Apple extends small business online event Apple Tax exemption


23, 2020

We reported on the 25th September that Apple had given in to the increasing pressure from the likes of Facebook to give small businesses a break from the 30% Apple Tax to help them move their business online during the COVID-19 pandemic.

That exemption was meant to end in December, with Apple then saying:

“This is a difficult time for small businesses and creators, which is why we are not collecting any fees from paid online events while communities remain closed for the pandemic. Apple has agreed to provide a brief, three-month respite after which struggling businesses will have to, yet again, pay Apple the full 30% App Store tax.”

This was of course very generous from the richest company on Earth, particularly since the Apple Tax would have come back into effect on Christmas.

It would not have escaped our readers that the COVID-19 pandemic is now much worse than expected even in September, and, in the spirit of the holiday season, Apple has extended their largesse towards small businesses all the way to June 30th, saying:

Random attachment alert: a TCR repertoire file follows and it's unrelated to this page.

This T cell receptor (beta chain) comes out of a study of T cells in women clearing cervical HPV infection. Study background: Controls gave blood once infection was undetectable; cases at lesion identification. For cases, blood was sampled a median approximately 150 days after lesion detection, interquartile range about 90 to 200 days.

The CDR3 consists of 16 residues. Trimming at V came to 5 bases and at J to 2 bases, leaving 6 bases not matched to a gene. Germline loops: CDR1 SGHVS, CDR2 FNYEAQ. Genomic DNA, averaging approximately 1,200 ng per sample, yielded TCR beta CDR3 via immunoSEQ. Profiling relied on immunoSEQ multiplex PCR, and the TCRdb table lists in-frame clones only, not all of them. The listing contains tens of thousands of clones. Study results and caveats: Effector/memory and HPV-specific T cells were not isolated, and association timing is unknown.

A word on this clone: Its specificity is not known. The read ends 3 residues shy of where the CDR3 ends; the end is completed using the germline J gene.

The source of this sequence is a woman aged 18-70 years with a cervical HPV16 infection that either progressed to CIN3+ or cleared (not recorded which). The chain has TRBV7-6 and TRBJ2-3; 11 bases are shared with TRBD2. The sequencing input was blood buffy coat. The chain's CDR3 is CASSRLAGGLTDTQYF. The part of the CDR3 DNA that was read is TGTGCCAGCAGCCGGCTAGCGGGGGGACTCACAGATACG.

As the world fights COVID-19, we recognize that adapting experiences from in-person to digital continues to be a top priority. Although apps are required to offer any paid online group event experiences (one-to-few and one-to-many realtime experiences) through in-app purchase in accordance with App Store Review guideline 3.1.1, we temporarily deferred this requirement with an original deadline of December 2020. To allow additional time for developing in-app purchase solutions, this deadline has been extended to June 30, 2021.

Please note that guideline 3.1.3(d) allows apps offering realtime person-to-person experiences between two individuals (for example, tutoring students, medical consultations, real estate tours, or fitness training) to use purchase methods other than in-app purchase.

Apple, which is currently the richest publicly traded company in the world worth more than $1.99 trillion, has been portrayed as uncaring, monopolistic and greedy after applying policies designed to secure a large percentage of any digital trade which takes place on the iPhone platform.

via The Verge

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